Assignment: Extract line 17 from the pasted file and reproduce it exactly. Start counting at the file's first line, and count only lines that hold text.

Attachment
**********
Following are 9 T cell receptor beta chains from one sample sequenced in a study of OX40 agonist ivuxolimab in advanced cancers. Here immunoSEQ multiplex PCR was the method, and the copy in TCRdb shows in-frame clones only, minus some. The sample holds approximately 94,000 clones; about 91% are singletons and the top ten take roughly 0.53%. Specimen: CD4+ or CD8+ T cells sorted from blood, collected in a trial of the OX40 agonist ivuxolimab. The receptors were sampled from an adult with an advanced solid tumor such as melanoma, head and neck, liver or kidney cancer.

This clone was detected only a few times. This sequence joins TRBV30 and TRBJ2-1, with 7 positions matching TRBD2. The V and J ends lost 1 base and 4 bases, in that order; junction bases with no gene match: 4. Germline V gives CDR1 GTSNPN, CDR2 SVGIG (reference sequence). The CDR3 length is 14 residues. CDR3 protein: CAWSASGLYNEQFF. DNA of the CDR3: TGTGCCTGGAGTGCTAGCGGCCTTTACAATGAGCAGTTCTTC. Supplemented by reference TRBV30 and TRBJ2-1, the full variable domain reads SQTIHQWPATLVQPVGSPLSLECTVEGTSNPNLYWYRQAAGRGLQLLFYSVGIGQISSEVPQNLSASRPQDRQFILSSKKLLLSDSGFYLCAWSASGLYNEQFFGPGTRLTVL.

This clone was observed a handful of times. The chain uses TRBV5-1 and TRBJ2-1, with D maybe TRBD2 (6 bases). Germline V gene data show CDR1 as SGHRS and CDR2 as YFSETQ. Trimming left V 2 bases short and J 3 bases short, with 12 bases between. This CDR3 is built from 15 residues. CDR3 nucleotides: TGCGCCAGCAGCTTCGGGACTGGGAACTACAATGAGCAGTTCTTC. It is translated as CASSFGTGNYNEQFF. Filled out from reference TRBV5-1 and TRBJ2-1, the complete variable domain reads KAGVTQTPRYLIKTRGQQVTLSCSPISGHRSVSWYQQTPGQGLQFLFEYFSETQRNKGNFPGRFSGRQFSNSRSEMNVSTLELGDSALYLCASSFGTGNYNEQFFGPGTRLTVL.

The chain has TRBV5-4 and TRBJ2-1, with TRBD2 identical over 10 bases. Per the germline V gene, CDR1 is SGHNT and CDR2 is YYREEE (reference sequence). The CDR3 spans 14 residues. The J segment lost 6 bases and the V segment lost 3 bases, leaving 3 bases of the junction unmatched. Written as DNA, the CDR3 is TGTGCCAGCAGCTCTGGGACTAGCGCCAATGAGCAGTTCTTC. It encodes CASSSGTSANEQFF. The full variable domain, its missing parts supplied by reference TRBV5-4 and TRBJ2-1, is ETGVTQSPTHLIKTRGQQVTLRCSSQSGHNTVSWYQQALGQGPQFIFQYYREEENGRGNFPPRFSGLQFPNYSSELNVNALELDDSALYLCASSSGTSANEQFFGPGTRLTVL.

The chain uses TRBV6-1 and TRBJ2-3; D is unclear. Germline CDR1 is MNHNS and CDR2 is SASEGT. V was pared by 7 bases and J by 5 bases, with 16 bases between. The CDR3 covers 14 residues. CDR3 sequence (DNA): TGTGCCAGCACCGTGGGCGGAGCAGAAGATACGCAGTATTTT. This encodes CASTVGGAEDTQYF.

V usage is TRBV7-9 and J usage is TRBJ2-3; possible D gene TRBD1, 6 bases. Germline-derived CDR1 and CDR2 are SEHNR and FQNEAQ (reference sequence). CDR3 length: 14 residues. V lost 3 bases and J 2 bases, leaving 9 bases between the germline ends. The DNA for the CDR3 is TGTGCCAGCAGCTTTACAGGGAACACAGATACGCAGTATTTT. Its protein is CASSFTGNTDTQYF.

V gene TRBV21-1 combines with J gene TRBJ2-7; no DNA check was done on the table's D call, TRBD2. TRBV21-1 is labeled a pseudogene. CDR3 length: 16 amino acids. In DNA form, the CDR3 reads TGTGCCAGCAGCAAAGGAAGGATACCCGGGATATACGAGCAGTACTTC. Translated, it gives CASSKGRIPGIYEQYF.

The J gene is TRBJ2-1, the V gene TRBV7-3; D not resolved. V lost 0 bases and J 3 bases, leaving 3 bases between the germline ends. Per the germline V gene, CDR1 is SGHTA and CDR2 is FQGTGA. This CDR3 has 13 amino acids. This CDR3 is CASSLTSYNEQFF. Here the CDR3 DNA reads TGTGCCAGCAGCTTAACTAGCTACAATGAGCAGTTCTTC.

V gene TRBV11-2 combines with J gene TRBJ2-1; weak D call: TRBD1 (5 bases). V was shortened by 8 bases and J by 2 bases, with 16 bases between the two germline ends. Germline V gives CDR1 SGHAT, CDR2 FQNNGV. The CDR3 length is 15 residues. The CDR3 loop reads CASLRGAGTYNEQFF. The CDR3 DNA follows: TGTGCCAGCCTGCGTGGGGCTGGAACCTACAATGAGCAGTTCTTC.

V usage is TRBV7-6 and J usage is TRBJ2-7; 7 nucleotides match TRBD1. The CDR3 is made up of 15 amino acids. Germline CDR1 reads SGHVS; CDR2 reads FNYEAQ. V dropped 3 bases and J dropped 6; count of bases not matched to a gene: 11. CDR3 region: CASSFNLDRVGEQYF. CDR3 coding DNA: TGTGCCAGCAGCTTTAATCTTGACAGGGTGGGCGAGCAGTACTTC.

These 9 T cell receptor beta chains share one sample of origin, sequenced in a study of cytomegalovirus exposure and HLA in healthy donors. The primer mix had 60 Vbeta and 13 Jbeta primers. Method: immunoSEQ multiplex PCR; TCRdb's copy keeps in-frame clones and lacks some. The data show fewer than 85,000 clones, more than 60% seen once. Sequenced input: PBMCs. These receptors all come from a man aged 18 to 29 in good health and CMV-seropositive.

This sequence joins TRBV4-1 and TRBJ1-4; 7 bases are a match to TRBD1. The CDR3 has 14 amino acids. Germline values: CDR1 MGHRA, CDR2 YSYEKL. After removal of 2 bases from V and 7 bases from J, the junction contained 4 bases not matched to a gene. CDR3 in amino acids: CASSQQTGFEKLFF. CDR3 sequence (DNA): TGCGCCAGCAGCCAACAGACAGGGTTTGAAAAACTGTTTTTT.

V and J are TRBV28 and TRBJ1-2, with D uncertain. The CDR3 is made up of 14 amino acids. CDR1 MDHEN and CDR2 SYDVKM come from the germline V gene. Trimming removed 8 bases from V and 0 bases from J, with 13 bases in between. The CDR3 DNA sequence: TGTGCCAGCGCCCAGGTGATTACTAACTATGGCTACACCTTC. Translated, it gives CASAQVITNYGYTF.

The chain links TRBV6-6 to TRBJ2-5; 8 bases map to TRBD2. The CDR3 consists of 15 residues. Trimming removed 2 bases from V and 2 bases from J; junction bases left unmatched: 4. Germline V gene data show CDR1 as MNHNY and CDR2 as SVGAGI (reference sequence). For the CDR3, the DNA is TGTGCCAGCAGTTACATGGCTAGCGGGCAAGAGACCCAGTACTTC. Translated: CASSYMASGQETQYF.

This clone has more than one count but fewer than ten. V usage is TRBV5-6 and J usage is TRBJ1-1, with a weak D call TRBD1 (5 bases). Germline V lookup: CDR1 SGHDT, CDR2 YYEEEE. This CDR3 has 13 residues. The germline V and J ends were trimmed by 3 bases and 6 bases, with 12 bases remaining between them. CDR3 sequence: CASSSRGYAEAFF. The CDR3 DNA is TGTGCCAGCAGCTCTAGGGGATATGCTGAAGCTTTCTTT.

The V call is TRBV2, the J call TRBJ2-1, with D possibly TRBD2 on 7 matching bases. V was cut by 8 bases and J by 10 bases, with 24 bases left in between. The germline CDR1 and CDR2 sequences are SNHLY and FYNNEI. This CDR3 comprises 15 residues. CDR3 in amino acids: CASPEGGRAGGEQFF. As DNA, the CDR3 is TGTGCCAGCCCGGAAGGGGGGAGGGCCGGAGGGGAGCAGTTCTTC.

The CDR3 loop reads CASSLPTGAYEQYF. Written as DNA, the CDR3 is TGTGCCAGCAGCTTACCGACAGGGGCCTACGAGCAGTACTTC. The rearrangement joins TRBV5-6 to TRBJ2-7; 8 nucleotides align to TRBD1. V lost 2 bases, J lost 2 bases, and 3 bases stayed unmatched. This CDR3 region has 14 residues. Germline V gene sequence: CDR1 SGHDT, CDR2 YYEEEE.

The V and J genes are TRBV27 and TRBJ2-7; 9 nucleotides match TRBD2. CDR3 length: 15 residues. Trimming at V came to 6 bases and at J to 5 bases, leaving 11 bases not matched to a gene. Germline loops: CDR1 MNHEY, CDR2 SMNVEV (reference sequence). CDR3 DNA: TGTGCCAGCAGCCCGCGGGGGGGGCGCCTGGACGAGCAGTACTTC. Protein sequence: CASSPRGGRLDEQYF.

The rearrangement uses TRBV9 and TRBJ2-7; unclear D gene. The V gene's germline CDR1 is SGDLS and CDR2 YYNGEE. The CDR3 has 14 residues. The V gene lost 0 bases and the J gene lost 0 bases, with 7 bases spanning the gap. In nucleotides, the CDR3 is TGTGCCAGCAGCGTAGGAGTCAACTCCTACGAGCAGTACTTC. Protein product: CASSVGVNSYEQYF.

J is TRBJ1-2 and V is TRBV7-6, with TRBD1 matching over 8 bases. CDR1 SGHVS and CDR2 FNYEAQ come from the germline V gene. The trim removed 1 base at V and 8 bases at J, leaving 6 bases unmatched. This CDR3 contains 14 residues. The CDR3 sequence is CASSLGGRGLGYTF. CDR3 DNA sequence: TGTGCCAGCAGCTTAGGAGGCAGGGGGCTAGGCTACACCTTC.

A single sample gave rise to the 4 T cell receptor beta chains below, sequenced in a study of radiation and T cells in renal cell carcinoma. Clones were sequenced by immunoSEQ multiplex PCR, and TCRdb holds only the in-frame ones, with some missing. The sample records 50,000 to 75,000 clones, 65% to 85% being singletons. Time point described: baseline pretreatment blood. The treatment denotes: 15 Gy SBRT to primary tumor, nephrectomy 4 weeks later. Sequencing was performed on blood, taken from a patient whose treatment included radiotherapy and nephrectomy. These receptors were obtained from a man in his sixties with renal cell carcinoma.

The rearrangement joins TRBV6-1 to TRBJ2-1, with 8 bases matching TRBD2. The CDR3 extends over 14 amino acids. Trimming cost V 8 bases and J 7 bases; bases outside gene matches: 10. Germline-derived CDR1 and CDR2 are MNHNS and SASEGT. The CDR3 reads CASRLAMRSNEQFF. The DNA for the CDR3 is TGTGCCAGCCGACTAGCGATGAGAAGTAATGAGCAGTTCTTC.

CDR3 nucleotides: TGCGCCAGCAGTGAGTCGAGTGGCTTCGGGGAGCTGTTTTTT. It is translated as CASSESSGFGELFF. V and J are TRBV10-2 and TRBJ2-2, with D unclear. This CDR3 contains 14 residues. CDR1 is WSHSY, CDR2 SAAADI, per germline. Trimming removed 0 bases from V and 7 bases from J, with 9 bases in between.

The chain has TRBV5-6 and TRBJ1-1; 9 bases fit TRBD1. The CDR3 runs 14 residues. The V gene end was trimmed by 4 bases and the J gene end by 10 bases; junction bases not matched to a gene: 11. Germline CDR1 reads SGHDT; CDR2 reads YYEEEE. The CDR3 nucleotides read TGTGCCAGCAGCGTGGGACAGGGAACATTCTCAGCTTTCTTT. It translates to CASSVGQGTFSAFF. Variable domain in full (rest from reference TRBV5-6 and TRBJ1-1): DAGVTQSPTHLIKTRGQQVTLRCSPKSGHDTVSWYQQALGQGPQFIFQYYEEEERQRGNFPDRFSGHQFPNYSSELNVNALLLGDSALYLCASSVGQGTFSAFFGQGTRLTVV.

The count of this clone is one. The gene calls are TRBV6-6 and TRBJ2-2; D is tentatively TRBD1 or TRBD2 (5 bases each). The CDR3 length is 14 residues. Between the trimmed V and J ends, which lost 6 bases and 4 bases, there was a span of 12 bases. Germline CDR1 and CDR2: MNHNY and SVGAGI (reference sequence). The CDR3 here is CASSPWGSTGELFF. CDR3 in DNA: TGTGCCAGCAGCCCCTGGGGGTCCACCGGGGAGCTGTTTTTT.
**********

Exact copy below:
The CDR3 loop reads CASSLPTGAYEQYF. Written as DNA, the CDR3 is TGTGCCAGCAGCTTACCGACAGGGGCCTACGAGCAGTACTTC. The rearrangement joins TRBV5-6 to TRBJ2-7; 8 nucleotides align to TRBD1. V lost 2 bases, J lost 2 bases, and 3 bases stayed unmatched. This CDR3 region has 14 residues. Germline V gene sequence: CDR1 SGHDT, CDR2 YYEEEE.